US 7291939 B2
A touch sensor interfaces with a control system or controlled device using two wires. The output of the touch sensor controls an output switch.
1. A touch controlled switch apparatus having a two wire interface, comprising:
a high voltage terminal coupled to a source of high voltage;
a low voltage terminal coupled to a source of low voltage;
an output switch having a first terminal coupled to said high voltage terminal and a second terminal coupled to said low voltage terminal;
a first diode having a first terminal coupled to said high voltage terminal;
a first capacitor having a first terminal coupled to said low voltage terminal and a second terminal coupled to a second terminal of said first diode;
a touch sensor comprising at least one sensing electrode and a control circuit coupled to said at least one sensing electrode, said control circuit having an input coupled to the junction of said first diode and said first capacitor, said control circuit further having a control output coupled to a control input terminal of said output switch;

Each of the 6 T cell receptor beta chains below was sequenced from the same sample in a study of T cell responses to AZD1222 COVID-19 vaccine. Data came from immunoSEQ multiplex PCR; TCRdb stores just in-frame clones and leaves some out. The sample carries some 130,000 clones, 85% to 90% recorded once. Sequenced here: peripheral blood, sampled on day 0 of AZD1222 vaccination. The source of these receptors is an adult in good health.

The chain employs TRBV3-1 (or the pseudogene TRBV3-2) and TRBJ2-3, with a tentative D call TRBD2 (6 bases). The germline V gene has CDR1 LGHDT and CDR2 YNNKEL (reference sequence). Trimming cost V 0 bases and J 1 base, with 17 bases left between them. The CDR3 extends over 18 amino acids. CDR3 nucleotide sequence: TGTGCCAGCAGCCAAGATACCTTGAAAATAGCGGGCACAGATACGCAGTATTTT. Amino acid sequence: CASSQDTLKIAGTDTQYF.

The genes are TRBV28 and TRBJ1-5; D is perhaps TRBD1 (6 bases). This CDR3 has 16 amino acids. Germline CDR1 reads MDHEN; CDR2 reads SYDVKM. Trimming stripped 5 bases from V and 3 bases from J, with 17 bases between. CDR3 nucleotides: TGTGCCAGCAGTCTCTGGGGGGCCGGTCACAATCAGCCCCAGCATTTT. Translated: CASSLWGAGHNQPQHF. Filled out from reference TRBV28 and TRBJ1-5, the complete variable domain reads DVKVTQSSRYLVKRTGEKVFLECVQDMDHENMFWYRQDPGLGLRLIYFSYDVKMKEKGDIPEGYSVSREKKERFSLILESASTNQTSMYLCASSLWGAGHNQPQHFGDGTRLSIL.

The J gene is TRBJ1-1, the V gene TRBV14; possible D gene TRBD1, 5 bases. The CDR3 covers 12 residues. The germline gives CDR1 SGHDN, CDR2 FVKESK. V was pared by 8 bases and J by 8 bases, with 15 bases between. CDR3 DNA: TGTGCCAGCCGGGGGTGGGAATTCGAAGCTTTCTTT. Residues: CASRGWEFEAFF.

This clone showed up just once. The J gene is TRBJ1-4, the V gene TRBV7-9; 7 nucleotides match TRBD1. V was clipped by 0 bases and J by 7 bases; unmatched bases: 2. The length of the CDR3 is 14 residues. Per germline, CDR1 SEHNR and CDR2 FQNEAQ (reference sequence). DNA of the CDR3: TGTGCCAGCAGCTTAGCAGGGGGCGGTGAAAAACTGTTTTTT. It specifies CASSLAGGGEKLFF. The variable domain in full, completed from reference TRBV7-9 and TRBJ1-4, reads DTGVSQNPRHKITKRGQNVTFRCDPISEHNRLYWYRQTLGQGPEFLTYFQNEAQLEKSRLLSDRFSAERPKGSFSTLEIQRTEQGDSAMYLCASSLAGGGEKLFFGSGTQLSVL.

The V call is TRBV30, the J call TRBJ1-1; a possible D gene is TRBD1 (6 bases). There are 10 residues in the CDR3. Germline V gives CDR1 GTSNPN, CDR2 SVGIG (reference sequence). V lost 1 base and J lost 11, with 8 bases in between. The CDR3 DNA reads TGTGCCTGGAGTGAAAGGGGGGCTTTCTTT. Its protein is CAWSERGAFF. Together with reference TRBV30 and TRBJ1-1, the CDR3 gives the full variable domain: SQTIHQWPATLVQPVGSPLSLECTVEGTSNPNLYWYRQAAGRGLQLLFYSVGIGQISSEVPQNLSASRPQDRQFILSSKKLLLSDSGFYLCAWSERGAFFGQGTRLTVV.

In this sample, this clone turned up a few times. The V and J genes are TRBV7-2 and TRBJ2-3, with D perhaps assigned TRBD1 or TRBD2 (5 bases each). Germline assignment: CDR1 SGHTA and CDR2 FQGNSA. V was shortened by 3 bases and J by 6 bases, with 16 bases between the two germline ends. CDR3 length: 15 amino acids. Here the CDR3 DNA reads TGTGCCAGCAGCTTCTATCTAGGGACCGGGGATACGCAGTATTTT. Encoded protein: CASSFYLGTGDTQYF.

a voltage regulator having a power input coupled to said second terminal of said first diode and said second terminal of said first capacitor and a power outout coupled to said control circuit; and
an enablement circuit adapted to selectively enable and disable said output switch according to a predetermined criterion.
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This application claims priority from U.S. Provisional Patent Application Ser. No. 60/470,961, filed on May 15, 2003, the disclosure of which is incorporated herein by reference.
1. The Technical Field
The present invention is directed to methods and apparatus for interconnecting a field effect sensor with a control system or controlled device using only two wires.
2. The Related Art
Touch sensors are often desirable as replacements for mechanical switches. However, certain limitations apply when replacing a mechanical switch with a touch sensor. For example, whereas a typical mechanical switch is a simple two terminal device, a conventional touch sensor typically requires three wires for operation, namely, a power input wire, a ground wire, and an output wire. Thus, replacement of a mechanical switch with a touch sensor often requires addition of a third wire that is not required for use with the mechanical switch. This adds cost and complexity and can render the use of a touch sensor as a replacement for a mechanical switch prohibitive in certain applications.